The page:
Now, as for what you'll do with all that audio power, I'm not quite sure. It's rare that I'm not listening to my MacBook Air with a pair of AirPods or even a wired headset (yup, the system still has that 3.5mm headphone jack).

On the other hand, with a screen that big and the ability to fill a room with sound, this 15-inch MacBook Air is a decent small-screen TV for your dorm or bedroom.

Can't have it all

MacBook Air 15-inch (2023) front edge

(Image credit: Future / Lance Ulanoff)

This would be a match made in mobile computing heaven if it weren't for a few small bugbears, however. 

First of all, if I'm going to carry around an extra half a pound of hardware, I expect noticeably better battery life. It's Apple's fault I think this way. I know, for instance, that if I spend extra on the bigger, heavier iPhone 14 Pro Max, I can expect at least three more hours of battery life than I might get with the iPhone 14 Pro. In the case of the 15-inch MacBook Air, though, battery life is the same as it would be on the smaller, lighter 13-inch model: 18 hours of video playback.

The reason is that the larger Liquid Retina Display demands much more energy. This is the trade-off for all that big-screen bliss.

If I were in the room where Apple specced out the 15-inch MacBook, I might've suggested keeping the four-speaker configuration and adding a little more battery, but that's just me.

The other reason I like a small laptop is that it fits everywhere. Sure, the 15-inch MacBook Air slips neatly into my backpack, but it felt like a tight squeeze on my lap during my morning commute. I couldn't quite tip the display back as far as I wanted without hitting the seat in front of me.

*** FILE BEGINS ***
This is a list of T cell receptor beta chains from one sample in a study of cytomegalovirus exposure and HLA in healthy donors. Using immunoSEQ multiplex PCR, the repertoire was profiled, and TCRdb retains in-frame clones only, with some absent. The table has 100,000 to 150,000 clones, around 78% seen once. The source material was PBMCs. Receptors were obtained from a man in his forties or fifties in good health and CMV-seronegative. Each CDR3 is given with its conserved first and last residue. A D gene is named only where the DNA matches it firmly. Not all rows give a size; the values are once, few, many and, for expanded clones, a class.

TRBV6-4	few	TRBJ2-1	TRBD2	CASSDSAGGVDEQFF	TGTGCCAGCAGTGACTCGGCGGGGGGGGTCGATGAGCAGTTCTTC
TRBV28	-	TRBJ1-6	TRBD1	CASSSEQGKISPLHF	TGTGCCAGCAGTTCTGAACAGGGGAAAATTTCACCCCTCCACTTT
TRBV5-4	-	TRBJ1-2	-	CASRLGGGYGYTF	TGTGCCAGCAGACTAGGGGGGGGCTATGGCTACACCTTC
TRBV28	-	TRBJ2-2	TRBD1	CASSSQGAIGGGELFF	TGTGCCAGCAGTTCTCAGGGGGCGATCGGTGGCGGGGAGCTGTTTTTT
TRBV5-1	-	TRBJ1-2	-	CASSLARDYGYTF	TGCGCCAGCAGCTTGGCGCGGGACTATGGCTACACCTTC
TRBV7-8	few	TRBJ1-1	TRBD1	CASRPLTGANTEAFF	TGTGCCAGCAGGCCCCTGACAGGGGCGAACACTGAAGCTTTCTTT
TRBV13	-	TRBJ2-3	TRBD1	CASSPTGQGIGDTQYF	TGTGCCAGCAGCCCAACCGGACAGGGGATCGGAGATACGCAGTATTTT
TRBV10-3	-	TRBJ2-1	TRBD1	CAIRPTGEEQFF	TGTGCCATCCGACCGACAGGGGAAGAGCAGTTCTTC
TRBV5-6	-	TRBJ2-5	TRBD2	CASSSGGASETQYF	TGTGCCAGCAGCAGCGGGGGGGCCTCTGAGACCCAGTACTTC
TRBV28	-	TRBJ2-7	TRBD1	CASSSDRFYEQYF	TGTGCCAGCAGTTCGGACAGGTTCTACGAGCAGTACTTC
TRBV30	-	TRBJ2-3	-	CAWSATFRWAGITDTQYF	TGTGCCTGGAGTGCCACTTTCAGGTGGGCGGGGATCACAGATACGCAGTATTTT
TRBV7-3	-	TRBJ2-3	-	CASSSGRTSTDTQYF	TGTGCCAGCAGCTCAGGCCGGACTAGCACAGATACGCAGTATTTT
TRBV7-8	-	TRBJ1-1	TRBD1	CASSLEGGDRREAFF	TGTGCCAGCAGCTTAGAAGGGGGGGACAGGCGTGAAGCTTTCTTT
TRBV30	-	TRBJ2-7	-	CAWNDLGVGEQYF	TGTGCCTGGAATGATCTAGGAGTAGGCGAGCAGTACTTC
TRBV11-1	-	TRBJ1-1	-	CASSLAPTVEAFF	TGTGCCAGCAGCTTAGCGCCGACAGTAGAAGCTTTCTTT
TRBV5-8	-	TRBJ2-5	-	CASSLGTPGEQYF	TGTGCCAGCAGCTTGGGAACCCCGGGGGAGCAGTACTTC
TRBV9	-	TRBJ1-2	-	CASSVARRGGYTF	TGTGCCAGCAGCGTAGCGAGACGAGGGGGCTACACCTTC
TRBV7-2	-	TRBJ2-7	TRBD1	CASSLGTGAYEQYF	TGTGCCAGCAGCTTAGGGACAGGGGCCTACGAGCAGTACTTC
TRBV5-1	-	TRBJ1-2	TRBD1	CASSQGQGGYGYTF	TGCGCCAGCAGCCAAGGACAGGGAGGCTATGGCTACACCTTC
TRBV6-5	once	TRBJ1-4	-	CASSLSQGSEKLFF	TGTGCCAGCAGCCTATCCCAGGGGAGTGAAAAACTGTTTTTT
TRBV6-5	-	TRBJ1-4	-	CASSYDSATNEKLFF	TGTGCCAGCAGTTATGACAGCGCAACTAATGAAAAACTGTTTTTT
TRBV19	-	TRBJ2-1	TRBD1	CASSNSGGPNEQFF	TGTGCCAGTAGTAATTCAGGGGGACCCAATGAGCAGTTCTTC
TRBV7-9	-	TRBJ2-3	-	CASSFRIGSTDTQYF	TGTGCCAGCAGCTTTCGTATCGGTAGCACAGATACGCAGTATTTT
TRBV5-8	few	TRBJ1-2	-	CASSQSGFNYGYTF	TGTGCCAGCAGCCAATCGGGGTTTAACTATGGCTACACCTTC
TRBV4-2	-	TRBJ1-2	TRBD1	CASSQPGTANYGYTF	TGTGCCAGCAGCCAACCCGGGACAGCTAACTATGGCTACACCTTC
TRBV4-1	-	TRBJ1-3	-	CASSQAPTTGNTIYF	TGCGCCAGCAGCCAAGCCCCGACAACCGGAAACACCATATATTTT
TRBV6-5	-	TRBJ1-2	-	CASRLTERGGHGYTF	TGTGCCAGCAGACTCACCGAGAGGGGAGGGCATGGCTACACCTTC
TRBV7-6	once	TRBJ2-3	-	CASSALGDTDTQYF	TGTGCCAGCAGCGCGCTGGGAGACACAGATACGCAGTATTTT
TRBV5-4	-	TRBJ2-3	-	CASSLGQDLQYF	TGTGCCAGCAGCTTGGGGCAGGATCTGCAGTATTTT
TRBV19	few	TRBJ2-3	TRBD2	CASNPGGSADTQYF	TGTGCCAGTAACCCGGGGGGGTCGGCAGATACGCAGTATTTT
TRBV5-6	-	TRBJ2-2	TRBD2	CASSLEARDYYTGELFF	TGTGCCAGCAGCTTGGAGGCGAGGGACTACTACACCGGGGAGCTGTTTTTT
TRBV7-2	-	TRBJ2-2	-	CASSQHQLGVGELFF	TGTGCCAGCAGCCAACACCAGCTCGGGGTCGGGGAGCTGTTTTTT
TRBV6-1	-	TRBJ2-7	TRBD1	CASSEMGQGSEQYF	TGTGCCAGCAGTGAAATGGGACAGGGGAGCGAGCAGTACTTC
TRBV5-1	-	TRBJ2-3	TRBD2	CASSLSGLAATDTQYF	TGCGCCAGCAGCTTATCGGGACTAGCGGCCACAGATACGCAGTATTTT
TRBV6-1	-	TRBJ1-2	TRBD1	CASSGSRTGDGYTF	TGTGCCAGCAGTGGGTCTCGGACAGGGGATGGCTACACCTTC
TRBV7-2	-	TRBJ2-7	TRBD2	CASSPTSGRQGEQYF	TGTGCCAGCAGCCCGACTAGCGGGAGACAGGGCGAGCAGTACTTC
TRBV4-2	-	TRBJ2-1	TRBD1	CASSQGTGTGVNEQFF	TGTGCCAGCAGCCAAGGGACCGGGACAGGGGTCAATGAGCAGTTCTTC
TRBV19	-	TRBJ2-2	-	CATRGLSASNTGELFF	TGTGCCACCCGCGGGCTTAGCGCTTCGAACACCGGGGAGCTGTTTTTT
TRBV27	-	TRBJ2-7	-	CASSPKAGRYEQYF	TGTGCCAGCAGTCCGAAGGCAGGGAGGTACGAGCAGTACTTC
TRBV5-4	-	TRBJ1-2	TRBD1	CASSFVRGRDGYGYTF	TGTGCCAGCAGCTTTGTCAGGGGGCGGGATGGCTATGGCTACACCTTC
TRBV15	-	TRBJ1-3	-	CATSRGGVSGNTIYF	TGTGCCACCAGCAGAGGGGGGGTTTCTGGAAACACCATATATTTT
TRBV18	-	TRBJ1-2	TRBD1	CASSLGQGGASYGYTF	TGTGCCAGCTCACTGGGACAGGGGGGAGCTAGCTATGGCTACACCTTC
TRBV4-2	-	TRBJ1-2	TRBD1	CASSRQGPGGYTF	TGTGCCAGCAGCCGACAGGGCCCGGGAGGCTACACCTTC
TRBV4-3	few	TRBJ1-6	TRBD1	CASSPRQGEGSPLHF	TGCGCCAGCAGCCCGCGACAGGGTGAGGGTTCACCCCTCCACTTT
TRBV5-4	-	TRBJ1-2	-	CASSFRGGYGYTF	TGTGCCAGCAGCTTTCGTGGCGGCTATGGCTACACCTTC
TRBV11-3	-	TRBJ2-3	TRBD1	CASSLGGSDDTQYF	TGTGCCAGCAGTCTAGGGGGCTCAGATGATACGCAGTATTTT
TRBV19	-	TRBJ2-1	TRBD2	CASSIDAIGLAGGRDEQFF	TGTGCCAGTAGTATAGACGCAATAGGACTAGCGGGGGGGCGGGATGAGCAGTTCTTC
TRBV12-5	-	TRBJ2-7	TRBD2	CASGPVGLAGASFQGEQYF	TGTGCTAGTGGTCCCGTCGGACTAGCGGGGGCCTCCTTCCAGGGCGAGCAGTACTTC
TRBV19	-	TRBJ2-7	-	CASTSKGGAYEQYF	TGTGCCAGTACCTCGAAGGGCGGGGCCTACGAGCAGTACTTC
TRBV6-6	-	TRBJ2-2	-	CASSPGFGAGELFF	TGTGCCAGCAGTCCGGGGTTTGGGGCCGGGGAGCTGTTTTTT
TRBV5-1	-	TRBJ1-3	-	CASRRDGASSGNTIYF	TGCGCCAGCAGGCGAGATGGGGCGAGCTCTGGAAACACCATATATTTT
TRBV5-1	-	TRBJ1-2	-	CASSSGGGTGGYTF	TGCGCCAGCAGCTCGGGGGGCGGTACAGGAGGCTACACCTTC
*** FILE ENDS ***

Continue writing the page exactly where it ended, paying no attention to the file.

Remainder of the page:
At my office desk, the screen is tall enough that it partially obscures my external monitor, even though I've extended that display as high as I can. I guess I could prop the monitor on top of a book to two, but that's not really the aesthetic vibe I'm going for with my desk.

I don't know if I love the 15-inch MacBook as much as I do the smaller, lighter, and equally battery-efficient 13-inch mode, but I will concede that the big display and expansive keyboard base are growing on me.

Maybe I'll give it another week.

Lance Ulanoff
US Editor in Chief

A 35-year industry veteran and award-winning journalist, Lance has covered technology since PCs were the size of suitcases and “on line” meant “waiting.” He’s a former Lifewire Editor-in-Chief, Mashable Editor-in-Chief, and, before that, Editor in Chief of PCMag.com and Senior Vice President of Content for Ziff Davis, Inc. He also wrote a popular, weekly tech column for Medium called The Upgrade.

Lance Ulanoff makes frequent appearances on national, international, and local news programs including Live with Kelly and Ryan, Fox News, Fox Business, the Today Show, Good Morning America, CNBC, CNN, and the BBC.